<span style="font-weight: 400;">Ana Leonora Acosta, a Venezuelan human rights lawyer not involved in Jaimes’s defense, but who has represented several high-profile political prisoners, told </span><i><span style="font-weight: 400;">WikiTribune</span></i><span style="font-weight: 400;"> the SEBIN plays a key role in “persecuting anyone who opposes the government ... with practically plenipotentiary powers.” </span> <span style="font-weight: 400;">Ana Leonora Acosta, a Venezuelan human rights lawyer not involved in Jaimes’s defense, but who has represented several high-profile political prisoners, told </span><i><span style="font-weight: 400;">WikiTribune</span></i><span style="font-weight: 400;"> the SEBIN plays a key role in “persecuting anyone who opposes the government ... with practically plenipotentiary powers.” </span>
<span style="font-weight: 400;">“When you go to the SEBIN, they say, ‘Here, a judge’s order is no good. Here, we are the law and we make the law,’” she said.</span> <span style="font-weight: 400;">“When you go to the SEBIN, they say, ‘Here, a judge’s order is no good. Here, we are the law and we make the law,’” she said.</span>
<span style="font-weight: 400;">Jaimes’s case echoes the experience of other political prisoners in Venezuela, including ill treatment, poor conditions of detention, lack of access to medical care, and violation of the right to fair trial and due process, </span><a href="https://www.hrw.org/news/2018/06/11/held-incommunicado-tweeting-venezuela"><span style="font-weight: 400;">according to Human Rights Watch</span></a><span style="font-weight: 400;"> (HRW). </span> <span style="font-weight: 400;">Jaimes’s case echoes the experience of other political prisoners in Venezuela, including ill treatment, poor conditions of detention, lack of access to medical care, and violation of the right to fair trial and due process, </span><a href="https://www.hrw.org/news/2018/06/11/held-incommunicado-tweeting-venezuela"><span style="font-weight: 400;">according to Human Rights Watch</span></a><span style="font-weight: 400;"> (HRW). </span>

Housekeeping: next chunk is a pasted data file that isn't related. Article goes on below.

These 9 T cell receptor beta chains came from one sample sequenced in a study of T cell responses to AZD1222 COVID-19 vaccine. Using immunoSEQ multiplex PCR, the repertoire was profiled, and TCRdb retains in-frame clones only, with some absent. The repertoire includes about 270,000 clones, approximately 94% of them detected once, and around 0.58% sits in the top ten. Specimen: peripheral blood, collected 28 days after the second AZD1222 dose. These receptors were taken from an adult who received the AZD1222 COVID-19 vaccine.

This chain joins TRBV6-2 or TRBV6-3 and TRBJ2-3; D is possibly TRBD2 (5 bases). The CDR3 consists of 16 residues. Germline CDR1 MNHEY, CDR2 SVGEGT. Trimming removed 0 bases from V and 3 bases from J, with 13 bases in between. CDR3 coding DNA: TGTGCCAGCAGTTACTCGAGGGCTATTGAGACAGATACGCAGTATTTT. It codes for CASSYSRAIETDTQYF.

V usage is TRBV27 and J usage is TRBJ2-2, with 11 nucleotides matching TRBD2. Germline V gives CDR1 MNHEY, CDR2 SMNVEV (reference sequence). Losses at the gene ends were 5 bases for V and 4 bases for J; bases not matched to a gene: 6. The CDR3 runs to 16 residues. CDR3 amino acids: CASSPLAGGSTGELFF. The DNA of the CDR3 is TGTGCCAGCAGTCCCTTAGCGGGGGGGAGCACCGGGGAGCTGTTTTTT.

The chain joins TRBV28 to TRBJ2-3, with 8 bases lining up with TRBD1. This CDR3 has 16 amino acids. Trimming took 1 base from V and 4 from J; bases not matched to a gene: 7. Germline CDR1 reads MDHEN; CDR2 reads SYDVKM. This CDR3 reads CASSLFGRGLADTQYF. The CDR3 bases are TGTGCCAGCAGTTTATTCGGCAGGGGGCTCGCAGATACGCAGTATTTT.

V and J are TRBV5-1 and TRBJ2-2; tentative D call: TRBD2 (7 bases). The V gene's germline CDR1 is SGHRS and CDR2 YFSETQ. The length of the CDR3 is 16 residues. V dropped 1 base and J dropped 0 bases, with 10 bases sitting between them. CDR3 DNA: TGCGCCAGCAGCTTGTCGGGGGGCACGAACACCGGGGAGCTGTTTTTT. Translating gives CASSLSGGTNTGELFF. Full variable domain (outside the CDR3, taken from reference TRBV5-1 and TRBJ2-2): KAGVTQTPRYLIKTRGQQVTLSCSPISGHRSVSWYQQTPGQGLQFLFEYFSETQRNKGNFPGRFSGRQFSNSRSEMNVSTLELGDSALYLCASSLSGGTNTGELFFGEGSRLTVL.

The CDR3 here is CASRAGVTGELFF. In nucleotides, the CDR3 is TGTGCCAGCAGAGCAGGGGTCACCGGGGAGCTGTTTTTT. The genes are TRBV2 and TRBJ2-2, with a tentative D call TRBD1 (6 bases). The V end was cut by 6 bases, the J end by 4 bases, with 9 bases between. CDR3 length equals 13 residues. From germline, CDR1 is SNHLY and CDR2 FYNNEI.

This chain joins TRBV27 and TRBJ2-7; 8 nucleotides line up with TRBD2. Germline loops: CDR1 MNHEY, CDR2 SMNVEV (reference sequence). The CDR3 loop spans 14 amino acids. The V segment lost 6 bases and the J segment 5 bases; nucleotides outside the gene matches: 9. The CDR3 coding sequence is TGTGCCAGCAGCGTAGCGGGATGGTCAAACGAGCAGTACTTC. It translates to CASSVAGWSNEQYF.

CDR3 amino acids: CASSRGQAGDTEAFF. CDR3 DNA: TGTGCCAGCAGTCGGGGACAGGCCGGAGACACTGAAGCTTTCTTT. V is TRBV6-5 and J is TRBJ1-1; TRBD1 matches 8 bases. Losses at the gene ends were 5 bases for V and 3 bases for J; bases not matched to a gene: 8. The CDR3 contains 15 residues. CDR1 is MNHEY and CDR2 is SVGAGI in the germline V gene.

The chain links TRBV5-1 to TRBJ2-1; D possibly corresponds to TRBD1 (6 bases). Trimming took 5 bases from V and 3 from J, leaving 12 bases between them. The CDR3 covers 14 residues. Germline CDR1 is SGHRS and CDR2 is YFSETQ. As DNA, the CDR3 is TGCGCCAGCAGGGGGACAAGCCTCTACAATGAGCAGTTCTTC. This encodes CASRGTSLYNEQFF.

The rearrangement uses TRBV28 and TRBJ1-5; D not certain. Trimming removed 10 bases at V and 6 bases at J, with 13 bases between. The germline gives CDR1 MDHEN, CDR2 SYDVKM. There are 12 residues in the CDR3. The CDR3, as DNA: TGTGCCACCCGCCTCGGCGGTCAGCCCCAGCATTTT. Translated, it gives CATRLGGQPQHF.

<span style="font-weight: 400;">“Pedro Jaimes is a hostage of Venezuela’s intelligence services. The responsibility for his life and physical integrity lies exclusively on Venezuelan authorities, including the head of SEBIN,” HRW’s senior Americas researcher </span><a href="https://www.hrw.org/about/people/tamara-taraciuk-broner"><span style="font-weight: 400;">Tamara Taraciuk</span></a><span style="font-weight: 400;"> told </span><i><span style="font-weight: 400;">WikiTribune</span></i><span style="font-weight: 400;">.</span> <span style="font-weight: 400;">“Pedro Jaimes is a hostage of Venezuela’s intelligence services. The responsibility for his life and physical integrity lies exclusively on Venezuelan authorities, including the head of SEBIN,” HRW’s senior Americas researcher </span><a href="https://www.hrw.org/about/people/tamara-taraciuk-broner"><span style="font-weight: 400;">Tamara Taraciuk</span></a><span style="font-weight: 400;"> told </span><i><span style="font-weight: 400;">WikiTribune</span></i><span style="font-weight: 400;">.</span>